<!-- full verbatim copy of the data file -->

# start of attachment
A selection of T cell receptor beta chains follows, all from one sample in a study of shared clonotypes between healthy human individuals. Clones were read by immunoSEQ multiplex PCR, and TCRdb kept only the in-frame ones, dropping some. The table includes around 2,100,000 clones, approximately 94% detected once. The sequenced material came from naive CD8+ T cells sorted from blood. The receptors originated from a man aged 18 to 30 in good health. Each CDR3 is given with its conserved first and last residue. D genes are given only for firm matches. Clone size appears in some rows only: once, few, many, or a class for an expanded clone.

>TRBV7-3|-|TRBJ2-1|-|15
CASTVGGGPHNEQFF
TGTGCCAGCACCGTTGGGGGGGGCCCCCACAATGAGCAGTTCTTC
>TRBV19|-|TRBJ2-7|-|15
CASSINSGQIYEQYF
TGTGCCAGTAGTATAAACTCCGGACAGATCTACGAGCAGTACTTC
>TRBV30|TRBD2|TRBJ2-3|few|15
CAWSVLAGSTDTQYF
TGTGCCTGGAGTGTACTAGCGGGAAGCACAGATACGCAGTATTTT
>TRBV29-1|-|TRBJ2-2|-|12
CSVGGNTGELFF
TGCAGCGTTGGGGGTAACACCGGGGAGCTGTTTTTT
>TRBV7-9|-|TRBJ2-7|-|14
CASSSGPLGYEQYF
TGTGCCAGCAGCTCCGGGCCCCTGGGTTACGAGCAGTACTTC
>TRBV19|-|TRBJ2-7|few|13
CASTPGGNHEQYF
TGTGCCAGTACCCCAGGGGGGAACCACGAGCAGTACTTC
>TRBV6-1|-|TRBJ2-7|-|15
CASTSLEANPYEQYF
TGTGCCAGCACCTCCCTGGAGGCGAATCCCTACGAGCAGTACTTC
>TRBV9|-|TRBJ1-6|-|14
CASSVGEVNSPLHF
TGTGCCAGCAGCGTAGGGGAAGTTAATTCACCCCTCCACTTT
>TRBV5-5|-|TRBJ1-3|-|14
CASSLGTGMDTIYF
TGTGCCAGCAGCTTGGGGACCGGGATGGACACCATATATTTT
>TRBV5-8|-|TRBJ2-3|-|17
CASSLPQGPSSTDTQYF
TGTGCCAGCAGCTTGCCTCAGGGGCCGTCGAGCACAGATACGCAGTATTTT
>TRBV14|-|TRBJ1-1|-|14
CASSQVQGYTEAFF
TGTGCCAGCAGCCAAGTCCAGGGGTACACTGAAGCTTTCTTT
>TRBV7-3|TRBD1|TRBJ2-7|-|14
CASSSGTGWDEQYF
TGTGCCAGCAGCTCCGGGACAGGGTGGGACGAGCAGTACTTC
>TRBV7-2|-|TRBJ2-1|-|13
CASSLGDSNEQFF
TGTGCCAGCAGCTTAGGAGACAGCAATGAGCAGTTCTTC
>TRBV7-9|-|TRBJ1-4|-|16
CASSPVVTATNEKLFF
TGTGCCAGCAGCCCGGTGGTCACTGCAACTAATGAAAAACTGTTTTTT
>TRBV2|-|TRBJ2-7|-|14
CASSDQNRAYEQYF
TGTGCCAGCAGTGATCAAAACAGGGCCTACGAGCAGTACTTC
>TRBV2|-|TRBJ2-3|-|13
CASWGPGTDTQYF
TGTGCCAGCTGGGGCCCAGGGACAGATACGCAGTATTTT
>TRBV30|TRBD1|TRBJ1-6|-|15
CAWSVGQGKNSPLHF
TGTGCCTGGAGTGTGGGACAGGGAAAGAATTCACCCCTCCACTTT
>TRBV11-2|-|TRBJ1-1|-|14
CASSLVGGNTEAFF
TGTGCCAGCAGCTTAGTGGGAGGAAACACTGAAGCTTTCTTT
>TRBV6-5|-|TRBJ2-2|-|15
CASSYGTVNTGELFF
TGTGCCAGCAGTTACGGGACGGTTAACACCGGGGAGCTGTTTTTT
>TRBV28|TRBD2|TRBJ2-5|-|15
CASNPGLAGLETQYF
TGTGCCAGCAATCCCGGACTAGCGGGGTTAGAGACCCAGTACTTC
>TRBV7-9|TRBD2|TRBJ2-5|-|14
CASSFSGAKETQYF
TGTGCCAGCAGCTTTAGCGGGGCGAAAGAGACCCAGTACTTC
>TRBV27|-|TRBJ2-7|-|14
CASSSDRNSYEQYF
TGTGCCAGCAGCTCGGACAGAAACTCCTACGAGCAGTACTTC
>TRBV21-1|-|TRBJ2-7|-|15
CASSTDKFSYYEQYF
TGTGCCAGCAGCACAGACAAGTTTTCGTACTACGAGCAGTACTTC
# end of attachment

A selection of T cell receptor beta chains follows, all from one sample in a study of shared clonotypes between healthy human individuals. Clones were read by immunoSEQ multiplex PCR, and TCRdb kept only the in-frame ones, dropping some. The table includes around 2,100,000 clones, approximately 94% detected once. The sequenced material came from naive CD8+ T cells sorted from blood. The receptors originated from a man aged 18 to 30 in good health. Each CDR3 is given with its conserved first and last residue. D genes are given only for firm matches. Clone size appears in some rows only: once, few, many, or a class for an expanded clone.

>TRBV7-3|-|TRBJ2-1|-|15
CASTVGGGPHNEQFF
TGTGCCAGCACCGTTGGGGGGGGCCCCCACAATGAGCAGTTCTTC
>TRBV19|-|TRBJ2-7|-|15
CASSINSGQIYEQYF
TGTGCCAGTAGTATAAACTCCGGACAGATCTACGAGCAGTACTTC
>TRBV30|TRBD2|TRBJ2-3|few|15
CAWSVLAGSTDTQYF
TGTGCCTGGAGTGTACTAGCGGGAAGCACAGATACGCAGTATTTT
>TRBV29-1|-|TRBJ2-2|-|12
CSVGGNTGELFF
TGCAGCGTTGGGGGTAACACCGGGGAGCTGTTTTTT
>TRBV7-9|-|TRBJ2-7|-|14
CASSSGPLGYEQYF
TGTGCCAGCAGCTCCGGGCCCCTGGGTTACGAGCAGTACTTC
>TRBV19|-|TRBJ2-7|few|13
CASTPGGNHEQYF
TGTGCCAGTACCCCAGGGGGGAACCACGAGCAGTACTTC
>TRBV6-1|-|TRBJ2-7|-|15
CASTSLEANPYEQYF
TGTGCCAGCACCTCCCTGGAGGCGAATCCCTACGAGCAGTACTTC
>TRBV9|-|TRBJ1-6|-|14
CASSVGEVNSPLHF
TGTGCCAGCAGCGTAGGGGAAGTTAATTCACCCCTCCACTTT
>TRBV5-5|-|TRBJ1-3|-|14
CASSLGTGMDTIYF
TGTGCCAGCAGCTTGGGGACCGGGATGGACACCATATATTTT
>TRBV5-8|-|TRBJ2-3|-|17
CASSLPQGPSSTDTQYF
TGTGCCAGCAGCTTGCCTCAGGGGCCGTCGAGCACAGATACGCAGTATTTT
>TRBV14|-|TRBJ1-1|-|14
CASSQVQGYTEAFF
TGTGCCAGCAGCCAAGTCCAGGGGTACACTGAAGCTTTCTTT
>TRBV7-3|TRBD1|TRBJ2-7|-|14
CASSSGTGWDEQYF
TGTGCCAGCAGCTCCGGGACAGGGTGGGACGAGCAGTACTTC
>TRBV7-2|-|TRBJ2-1|-|13
CASSLGDSNEQFF
TGTGCCAGCAGCTTAGGAGACAGCAATGAGCAGTTCTTC
>TRBV7-9|-|TRBJ1-4|-|16
CASSPVVTATNEKLFF
TGTGCCAGCAGCCCGGTGGTCACTGCAACTAATGAAAAACTGTTTTTT
>TRBV2|-|TRBJ2-7|-|14
CASSDQNRAYEQYF
TGTGCCAGCAGTGATCAAAACAGGGCCTACGAGCAGTACTTC
>TRBV2|-|TRBJ2-3|-|13
CASWGPGTDTQYF
TGTGCCAGCTGGGGCCCAGGGACAGATACGCAGTATTTT
>TRBV30|TRBD1|TRBJ1-6|-|15
CAWSVGQGKNSPLHF
TGTGCCTGGAGTGTGGGACAGGGAAAGAATTCACCCCTCCACTTT
>TRBV11-2|-|TRBJ1-1|-|14
CASSLVGGNTEAFF
TGTGCCAGCAGCTTAGTGGGAGGAAACACTGAAGCTTTCTTT
>TRBV6-5|-|TRBJ2-2|-|15
CASSYGTVNTGELFF
TGTGCCAGCAGTTACGGGACGGTTAACACCGGGGAGCTGTTTTTT
>TRBV28|TRBD2|TRBJ2-5|-|15
CASNPGLAGLETQYF
TGTGCCAGCAATCCCGGACTAGCGGGGTTAGAGACCCAGTACTTC
>TRBV7-9|TRBD2|TRBJ2-5|-|14
CASSFSGAKETQYF
TGTGCCAGCAGCTTTAGCGGGGCGAAAGAGACCCAGTACTTC
>TRBV27|-|TRBJ2-7|-|14
CASSSDRNSYEQYF
TGTGCCAGCAGCTCGGACAGAAACTCCTACGAGCAGTACTTC
>TRBV21-1|-|TRBJ2-7|-|15
CASSTDKFSYYEQYF
TGTGCCAGCAGCACAGACAAGTTTTCGTACTACGAGCAGTACTTC